Have you ever felt so hungry you are ready to gnaw off your fingers? Your stomach is turning in on itself and making tortured bubbly growls. You feel light-headed, perhaps you have a nagging headache. You can't focus but press on through the day regardless, knowing that you will eventually be able to eat a full meal, just not right now. Maybe, that day, you were too queasy for breakfast and too busy to eat lunch. After running around all day, you come home absolutely ravenous. So, you fix yourself some dinner, and fill your belly with some nutritious food. Lasagna, perhaps, Or chicken and rice, or some salmon with veggies. Something nourishing. On some nights you may even treat yourself to a brownie, or a little cup of butterscotch pudding.
Immediately you feel better but think, "Wow. I should have made the time for myself to eat today. I couldn't concentrate. It would have been so much more productive if I had just taken care of this basic human need.” The difference between you and millions of children in America today, is you have the resources to do so.
Now, imagine this. Feeling this hungry all the time. Every day. Knowing that the only meal you will have is a mass-produced lunch slapped onto a Styrofoam tray, canned veggies, oily meat, greasy pizza, or squished PB&J. You eat it because it's there, because it is all that's available to you. Sometimes, if you can wake up on time, you get on an earlier bus or leave the apartment a few minutes in advance to walk the several blocks to school by yourself. You eat the breakfast the school offers, which is usually a tiny carton of milk or juice, and small, dried-up muffin or bagel.
Now, imagine this. You have been starving for most of your life. You are eleven years old and your body needs nutrients to grow properly and fuel your brain. Malnutrition has detrimental and cumulative effects on the brain, nervous system, and digestive system. Light-headedness, confusion, queasiness, and headaches are a part of your normal routine, especially in the morning when your last meal was maybe 20 hours ago, and if it’s a Monday, more than a day or two ago. You are too thin and your skin has a pale yellow pallor, and you are fully aware of your teacher's awareness of your constant hunger by the way she slips you a cereal bar from her lunch or looks at you with helpless sympathy in her eyes. You feel shame.
You do not have the ability to go out and get a job. You do not have the courage to complain about your hunger to your parents, because they are hungry, too. Maybe there is a baby to feed in the house and all available funds go to feeding her and keeping the apartment. Maybe all there is in the cabinets is rice. Maybe your parents are too proud to ask for help or go to a food pantry. Maybe your mommy works two jobs and it’s your responsibility to scrape whatever is in the cupboards together into a meal for your little siblings. And you feed them first, because they’re, well, little.
Now, imagine this. In school, you are expected to sit in your seat for several hours and concentrate on test preparation work that confuses and bores the life out of you, but images of that lunch on the Styrofoam tray are dancing in front of your eyes. Your teacher tries to help you as much as she can, but there are 29 other kids in the class, and some of them are rude bullies who are cursing and yelling, and that makes it even more futile to even try and focus. Dreams of a successful future are forsaken by the fact that you try as hard as you can in school, put in your very best effort, but can't focus on your work because you are always always hungry.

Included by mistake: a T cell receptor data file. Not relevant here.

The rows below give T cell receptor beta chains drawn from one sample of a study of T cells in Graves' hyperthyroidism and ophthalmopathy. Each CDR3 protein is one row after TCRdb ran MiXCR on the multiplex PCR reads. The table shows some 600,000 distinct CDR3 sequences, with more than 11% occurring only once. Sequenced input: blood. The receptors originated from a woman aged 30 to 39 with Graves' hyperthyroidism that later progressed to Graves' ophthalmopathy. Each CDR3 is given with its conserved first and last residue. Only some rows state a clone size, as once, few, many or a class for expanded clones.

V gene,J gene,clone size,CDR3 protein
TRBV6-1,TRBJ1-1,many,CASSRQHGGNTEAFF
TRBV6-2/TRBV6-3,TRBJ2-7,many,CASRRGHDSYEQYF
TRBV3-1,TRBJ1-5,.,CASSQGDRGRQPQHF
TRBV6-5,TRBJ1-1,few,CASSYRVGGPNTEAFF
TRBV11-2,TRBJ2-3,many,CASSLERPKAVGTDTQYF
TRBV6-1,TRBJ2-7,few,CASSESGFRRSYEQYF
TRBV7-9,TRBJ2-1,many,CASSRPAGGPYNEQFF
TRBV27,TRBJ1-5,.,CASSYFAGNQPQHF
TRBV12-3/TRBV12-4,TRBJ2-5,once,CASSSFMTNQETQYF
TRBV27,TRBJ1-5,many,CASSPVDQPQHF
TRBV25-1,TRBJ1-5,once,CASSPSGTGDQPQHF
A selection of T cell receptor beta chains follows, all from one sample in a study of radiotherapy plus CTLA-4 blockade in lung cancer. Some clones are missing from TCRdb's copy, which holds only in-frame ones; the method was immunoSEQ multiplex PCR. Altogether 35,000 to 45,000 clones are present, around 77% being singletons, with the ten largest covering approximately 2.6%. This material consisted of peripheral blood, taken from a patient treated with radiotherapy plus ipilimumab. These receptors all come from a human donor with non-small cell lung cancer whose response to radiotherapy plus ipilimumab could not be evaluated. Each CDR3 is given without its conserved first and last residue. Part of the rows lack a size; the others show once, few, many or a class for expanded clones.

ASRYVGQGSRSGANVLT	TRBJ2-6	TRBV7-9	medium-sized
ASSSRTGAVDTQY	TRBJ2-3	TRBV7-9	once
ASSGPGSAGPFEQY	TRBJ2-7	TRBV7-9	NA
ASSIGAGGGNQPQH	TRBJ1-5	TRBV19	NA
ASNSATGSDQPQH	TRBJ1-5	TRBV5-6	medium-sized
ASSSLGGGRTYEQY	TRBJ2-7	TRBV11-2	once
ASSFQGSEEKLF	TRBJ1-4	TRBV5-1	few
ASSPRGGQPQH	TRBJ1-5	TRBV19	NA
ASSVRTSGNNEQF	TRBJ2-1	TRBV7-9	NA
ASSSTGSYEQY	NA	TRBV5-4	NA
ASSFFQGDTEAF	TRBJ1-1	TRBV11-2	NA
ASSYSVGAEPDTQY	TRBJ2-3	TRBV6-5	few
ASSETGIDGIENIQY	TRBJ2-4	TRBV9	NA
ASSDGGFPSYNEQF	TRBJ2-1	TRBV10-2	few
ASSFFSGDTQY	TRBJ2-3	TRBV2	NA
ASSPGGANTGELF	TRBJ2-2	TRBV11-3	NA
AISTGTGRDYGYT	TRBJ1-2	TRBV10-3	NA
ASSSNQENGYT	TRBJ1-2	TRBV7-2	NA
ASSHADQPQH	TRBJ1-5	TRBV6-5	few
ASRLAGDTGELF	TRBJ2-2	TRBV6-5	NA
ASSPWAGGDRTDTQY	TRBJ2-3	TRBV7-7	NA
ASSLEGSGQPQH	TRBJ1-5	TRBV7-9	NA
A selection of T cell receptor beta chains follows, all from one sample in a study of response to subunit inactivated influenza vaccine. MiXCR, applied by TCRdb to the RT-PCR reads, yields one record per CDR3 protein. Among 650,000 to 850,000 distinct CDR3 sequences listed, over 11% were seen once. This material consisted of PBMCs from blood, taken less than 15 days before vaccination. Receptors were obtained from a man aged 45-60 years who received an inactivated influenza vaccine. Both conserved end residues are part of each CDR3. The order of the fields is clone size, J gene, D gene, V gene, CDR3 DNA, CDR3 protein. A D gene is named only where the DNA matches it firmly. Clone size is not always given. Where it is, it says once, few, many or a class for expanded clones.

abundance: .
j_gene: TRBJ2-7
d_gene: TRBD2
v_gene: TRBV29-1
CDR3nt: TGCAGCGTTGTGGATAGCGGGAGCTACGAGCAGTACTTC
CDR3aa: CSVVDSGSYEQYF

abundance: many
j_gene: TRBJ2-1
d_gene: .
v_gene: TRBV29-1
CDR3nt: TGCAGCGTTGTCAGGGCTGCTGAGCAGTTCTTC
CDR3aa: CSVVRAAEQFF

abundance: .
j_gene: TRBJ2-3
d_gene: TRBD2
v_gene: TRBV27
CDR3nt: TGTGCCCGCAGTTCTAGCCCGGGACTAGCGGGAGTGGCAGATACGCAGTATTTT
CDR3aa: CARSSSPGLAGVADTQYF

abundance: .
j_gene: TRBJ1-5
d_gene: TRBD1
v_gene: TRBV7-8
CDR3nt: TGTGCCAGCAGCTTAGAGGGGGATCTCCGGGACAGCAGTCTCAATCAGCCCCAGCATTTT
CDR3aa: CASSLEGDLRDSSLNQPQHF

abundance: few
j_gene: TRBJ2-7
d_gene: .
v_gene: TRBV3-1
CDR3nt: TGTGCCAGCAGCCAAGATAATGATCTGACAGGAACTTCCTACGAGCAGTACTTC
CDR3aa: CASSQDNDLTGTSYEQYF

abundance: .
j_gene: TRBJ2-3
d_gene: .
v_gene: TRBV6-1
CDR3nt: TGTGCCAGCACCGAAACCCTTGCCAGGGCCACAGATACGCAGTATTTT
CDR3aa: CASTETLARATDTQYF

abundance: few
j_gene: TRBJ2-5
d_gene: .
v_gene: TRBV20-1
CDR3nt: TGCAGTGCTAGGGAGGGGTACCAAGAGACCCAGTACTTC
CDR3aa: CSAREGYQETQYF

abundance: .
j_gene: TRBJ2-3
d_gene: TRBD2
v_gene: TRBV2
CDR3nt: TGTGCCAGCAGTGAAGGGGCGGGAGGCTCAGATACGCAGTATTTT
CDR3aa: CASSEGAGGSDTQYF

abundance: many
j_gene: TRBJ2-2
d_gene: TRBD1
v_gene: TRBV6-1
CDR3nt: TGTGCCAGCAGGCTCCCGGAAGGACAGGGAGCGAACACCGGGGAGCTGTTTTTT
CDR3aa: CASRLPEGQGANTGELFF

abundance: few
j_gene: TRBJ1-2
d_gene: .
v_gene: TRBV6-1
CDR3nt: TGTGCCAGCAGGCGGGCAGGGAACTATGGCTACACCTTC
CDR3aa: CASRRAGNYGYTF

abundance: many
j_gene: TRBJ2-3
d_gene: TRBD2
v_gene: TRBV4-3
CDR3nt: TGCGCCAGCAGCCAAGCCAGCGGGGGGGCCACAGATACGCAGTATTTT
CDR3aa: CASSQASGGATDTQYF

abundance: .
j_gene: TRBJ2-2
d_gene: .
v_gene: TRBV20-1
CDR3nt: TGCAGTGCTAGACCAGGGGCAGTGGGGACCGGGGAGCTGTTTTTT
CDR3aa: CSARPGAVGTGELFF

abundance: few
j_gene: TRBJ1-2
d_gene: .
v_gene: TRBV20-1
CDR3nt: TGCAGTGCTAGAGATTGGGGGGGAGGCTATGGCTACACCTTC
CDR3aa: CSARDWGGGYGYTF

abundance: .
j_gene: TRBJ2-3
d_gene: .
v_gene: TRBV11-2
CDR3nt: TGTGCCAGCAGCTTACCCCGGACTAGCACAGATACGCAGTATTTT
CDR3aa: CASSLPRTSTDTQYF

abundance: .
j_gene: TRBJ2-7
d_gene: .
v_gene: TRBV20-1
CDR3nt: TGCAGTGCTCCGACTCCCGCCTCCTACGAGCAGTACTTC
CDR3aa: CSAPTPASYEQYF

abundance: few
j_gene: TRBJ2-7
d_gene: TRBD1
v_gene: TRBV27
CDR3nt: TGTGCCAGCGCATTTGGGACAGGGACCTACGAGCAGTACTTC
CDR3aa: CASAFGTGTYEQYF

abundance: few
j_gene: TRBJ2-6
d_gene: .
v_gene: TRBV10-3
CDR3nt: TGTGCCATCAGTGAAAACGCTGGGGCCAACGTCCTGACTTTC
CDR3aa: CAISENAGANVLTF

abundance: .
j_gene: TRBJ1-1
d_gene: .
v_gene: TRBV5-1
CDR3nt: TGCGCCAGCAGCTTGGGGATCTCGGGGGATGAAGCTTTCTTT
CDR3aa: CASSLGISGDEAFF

One day, your teacher takes you down the street to a food pantry after school. She gathers information and tells you to give the phone number and address of the organization to your mom. When you take the information home, she refuses to go. She is too proud, too humble to take charity. Where Mommy comes from, there are many people much hungrier than you are. It would not be right to take food from the mouths of others. The next day, you go to school and your teacher asks, “Did Mom call the food pantry?” You bow your head down on your desk, knowing she was trying to help. Your mother’s pride is making you feel shameful. Your teacher starts giving you a cereal bar every day.
(This is a true account of a student in my class. She is ONE example of MANY hungry children I have taught.)
So, faithful reader, what do you think happens?
For healthy, well-fed people of all classes, races, cultures, and creeds:
Put yourself in the position of this hungry inner-city child. At what grade level would YOU have completely checked out and stopped caring? At what age would you have joined a gang out of desperation of support and belonging, or sold drugs or your prepubescent body in hopes of acquiring some cash to feed yourself or your hungry baby sister? At what point would you have relinquished your childhood dreams of being a veterinarian or an artist or a teacher? When would YOU give up on yourself?
I write this post because it is a REALITY for some of my students. Every day I look that hungry child in the eyes, I pray with every inch of my being to God that she does not relinquish her dreams because of her constant hunger. I hope beyond all hope that it does not suck the hope and life and joy out of that amazing, poetic, imaginative mind. And then, I come home, eat a good, home cooked, healthy meal with my family, and thank my lucky stars.